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foodmap_app
foodmap_proj
scraper
.gitignore
HEROKU.md
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README.md
access.js
delete_old_offerings.py
locations.json
manage.py
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requirements.txt
scrape_locations.py
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README.md

FoodMap

Overview

Our project enables Princeton students to take advantage of all the free food in their area. The web app gives them a map of nearby food locations generated from the Free Food Listserv and helps them find food they would like to eat.

The app is built using two main components: the Free Food Listserv email scraper (written in NodeJS) and the Django web app. These are documented for developer purposes in the two sections Email Scraper and Web App, respectively.

If you are a developer who would like to use and/or build on this project, see the following Set-up for developers and contributers section to get yourself set up. Also read the Git Rules section for the rules and conventions of writing code for this project.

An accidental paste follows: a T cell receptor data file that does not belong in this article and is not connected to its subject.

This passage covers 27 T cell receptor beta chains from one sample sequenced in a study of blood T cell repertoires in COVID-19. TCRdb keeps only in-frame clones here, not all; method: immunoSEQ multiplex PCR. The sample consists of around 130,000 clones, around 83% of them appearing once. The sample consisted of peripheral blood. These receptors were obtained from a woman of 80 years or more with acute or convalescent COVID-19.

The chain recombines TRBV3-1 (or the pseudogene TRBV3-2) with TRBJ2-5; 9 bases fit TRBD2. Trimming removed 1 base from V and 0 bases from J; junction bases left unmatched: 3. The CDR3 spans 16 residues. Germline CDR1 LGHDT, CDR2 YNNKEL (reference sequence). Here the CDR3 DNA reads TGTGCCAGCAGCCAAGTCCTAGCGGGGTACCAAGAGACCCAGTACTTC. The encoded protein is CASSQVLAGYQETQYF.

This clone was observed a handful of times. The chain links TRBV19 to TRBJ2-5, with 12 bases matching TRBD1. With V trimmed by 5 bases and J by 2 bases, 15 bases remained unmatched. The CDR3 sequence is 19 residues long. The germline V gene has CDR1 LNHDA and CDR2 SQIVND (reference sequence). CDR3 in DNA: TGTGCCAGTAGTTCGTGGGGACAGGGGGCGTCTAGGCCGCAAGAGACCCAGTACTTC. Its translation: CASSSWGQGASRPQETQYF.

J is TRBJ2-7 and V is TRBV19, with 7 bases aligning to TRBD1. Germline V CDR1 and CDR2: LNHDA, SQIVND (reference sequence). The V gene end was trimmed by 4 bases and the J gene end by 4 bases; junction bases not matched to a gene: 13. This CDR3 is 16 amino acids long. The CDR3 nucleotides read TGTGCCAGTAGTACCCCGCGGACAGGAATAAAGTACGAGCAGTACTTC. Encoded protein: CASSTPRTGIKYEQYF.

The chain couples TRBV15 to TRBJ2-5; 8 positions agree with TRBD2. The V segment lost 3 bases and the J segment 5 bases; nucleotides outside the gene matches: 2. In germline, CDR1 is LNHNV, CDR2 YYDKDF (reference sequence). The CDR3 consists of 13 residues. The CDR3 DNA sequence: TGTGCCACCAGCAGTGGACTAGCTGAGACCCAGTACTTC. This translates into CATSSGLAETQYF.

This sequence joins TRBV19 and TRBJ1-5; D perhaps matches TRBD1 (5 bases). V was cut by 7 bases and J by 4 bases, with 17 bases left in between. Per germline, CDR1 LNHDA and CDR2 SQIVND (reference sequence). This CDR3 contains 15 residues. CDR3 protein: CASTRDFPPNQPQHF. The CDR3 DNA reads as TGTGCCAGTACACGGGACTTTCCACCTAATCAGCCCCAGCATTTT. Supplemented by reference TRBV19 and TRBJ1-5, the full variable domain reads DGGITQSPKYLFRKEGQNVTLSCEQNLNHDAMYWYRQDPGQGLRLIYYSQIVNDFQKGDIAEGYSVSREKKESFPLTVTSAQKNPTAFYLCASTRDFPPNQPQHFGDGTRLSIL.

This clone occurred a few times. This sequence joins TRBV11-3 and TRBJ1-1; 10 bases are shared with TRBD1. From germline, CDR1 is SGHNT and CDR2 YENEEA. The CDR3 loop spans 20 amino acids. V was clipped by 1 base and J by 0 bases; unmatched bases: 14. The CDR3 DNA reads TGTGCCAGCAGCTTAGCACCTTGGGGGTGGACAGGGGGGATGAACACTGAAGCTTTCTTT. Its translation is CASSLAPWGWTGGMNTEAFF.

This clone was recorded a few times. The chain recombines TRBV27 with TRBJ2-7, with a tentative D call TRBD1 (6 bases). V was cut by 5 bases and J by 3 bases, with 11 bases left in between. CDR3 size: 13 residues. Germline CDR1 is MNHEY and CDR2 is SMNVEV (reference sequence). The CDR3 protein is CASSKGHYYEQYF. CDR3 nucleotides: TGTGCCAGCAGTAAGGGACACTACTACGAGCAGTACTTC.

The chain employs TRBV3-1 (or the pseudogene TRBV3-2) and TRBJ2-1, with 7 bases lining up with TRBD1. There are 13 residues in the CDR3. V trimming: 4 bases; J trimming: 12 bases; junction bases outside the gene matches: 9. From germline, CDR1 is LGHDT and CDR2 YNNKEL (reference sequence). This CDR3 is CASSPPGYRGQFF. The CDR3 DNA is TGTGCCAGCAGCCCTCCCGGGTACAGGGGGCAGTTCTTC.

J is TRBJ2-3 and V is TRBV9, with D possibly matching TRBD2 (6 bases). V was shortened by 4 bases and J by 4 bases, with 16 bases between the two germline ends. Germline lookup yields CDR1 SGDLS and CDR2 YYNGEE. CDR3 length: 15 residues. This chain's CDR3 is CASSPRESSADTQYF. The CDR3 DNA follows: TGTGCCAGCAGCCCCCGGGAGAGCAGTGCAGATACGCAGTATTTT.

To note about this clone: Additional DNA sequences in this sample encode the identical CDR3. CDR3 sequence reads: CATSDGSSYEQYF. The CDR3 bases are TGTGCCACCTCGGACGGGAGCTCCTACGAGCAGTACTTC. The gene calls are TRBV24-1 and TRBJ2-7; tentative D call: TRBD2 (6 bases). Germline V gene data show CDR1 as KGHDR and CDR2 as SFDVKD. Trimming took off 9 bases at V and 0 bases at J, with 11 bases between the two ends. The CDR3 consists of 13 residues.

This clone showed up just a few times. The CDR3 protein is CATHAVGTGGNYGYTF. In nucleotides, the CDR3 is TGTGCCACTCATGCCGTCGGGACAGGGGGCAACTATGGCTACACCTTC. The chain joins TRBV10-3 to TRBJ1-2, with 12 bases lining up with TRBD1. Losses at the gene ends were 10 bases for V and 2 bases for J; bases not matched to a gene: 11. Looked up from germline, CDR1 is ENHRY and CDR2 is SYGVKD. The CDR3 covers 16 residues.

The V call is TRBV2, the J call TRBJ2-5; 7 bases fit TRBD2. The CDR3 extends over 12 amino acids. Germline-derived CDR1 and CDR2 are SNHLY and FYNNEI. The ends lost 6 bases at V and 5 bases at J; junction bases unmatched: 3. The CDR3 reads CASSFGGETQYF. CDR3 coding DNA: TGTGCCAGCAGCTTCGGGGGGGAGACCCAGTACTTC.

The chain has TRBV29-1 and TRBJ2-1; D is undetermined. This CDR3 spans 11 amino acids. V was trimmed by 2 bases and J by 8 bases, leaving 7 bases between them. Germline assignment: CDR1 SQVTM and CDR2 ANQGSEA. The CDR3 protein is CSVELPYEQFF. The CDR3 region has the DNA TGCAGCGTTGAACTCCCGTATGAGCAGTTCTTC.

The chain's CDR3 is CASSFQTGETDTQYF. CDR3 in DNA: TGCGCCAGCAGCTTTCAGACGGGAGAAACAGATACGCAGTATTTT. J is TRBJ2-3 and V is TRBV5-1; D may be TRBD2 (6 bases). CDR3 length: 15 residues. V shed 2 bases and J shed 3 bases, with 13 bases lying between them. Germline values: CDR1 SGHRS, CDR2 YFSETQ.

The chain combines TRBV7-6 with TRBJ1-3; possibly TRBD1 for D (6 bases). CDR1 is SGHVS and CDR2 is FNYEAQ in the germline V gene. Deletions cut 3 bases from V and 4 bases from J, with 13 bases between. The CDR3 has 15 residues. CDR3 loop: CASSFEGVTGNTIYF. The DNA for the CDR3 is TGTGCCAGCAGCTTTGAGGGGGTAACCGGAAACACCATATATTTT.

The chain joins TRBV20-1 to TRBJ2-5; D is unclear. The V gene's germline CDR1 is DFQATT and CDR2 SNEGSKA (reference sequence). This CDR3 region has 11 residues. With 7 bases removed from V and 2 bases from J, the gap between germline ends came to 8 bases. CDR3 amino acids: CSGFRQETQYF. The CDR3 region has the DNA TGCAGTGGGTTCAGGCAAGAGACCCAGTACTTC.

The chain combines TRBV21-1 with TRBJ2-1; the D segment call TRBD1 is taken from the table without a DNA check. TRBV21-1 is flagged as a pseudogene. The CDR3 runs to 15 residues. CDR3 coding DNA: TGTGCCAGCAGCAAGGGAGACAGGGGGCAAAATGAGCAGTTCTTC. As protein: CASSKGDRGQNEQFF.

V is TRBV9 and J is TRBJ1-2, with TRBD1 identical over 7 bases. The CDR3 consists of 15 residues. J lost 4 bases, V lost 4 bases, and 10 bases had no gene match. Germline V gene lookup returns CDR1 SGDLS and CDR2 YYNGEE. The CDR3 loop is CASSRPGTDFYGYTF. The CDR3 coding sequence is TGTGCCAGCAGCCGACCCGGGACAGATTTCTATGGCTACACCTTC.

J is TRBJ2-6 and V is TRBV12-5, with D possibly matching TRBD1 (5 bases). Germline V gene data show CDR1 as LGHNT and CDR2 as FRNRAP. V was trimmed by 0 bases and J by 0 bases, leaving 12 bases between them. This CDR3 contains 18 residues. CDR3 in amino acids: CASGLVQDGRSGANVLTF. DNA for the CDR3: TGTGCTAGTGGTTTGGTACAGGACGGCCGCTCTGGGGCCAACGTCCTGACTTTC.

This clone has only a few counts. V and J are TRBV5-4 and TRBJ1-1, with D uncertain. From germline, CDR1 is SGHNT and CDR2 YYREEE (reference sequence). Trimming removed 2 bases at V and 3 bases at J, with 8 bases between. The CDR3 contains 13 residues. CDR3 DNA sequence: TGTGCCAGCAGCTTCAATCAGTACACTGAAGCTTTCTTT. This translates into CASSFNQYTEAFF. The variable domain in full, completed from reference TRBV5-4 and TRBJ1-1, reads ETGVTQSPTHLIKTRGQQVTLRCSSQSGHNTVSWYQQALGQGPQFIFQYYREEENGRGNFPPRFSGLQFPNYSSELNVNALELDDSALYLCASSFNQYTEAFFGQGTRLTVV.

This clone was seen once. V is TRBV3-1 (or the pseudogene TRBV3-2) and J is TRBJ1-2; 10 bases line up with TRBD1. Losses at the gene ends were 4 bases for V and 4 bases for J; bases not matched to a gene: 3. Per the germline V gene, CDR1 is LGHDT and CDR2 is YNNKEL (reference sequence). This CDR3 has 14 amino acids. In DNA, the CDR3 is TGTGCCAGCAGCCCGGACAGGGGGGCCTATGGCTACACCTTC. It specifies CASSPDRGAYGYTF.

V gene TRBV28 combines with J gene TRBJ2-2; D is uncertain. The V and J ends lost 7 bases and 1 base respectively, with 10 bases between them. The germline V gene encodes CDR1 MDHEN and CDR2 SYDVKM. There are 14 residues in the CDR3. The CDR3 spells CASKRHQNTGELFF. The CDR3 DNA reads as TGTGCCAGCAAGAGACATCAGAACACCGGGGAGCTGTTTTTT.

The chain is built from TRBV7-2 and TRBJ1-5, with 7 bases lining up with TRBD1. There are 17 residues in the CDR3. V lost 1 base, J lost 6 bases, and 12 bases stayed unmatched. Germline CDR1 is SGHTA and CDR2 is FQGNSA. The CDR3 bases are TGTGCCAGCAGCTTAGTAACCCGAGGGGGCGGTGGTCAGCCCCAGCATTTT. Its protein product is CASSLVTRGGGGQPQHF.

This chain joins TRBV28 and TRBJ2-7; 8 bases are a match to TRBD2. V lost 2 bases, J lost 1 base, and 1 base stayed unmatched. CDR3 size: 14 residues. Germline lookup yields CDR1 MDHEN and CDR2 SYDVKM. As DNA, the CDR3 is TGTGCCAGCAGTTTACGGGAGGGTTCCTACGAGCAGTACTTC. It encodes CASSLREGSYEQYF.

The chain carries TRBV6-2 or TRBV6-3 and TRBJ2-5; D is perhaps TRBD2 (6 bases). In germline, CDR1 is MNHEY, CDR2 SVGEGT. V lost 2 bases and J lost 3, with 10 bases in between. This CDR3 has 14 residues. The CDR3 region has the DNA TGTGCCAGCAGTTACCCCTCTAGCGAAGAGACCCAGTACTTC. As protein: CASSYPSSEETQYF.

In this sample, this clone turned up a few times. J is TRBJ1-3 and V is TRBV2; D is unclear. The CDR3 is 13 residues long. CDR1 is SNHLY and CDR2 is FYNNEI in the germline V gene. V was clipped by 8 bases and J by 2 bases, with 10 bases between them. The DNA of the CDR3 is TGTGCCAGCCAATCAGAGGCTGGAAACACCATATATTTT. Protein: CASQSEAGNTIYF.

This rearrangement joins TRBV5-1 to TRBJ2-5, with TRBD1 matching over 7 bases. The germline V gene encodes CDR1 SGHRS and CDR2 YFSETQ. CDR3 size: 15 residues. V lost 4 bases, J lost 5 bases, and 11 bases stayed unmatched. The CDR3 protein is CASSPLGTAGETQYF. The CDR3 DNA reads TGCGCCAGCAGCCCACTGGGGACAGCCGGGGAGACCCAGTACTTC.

Set-up for developers and contributers

We have automated the set-up required for anyone who wishes to work on the project in a script setup. This automates installing dependencies, defaulting your environment to "development" mode (for both Django and Node), and configuring the database.

Quick Start

If you just need to get the environment set up from scratch for the first time, run setup for your OS. For Mac:

./setup mac all

or for Ubuntu:

./setup ubuntu all

Even if you're only working on one end of the project (Node or Python), because they are so closely intertwined, you should have the Python virtual environment enabled whenever you're working on either end. Activate it with:

source venv/bin/activate

That's it! You should be all set to work on the project. You can verify that everything is set up properly by running the Django and Node JS tests:

python manage.py test
npm test

Note that you will need to activate the virtual environment again each time you work on the project.

More Detailed/Refined Set Up

We recommend you do this quick start if you're getting the project set up for the first time. However, you can also choose to set up only the components you know you'll be working on.

setup takes two arguments: OS and mode. You can use the mode to specify what part of the set-up you want to do, as documented below (we use mac as the OS in all of these, for the sake of example):

  • ./setup mac all: Does the full set up (as in Quick Start)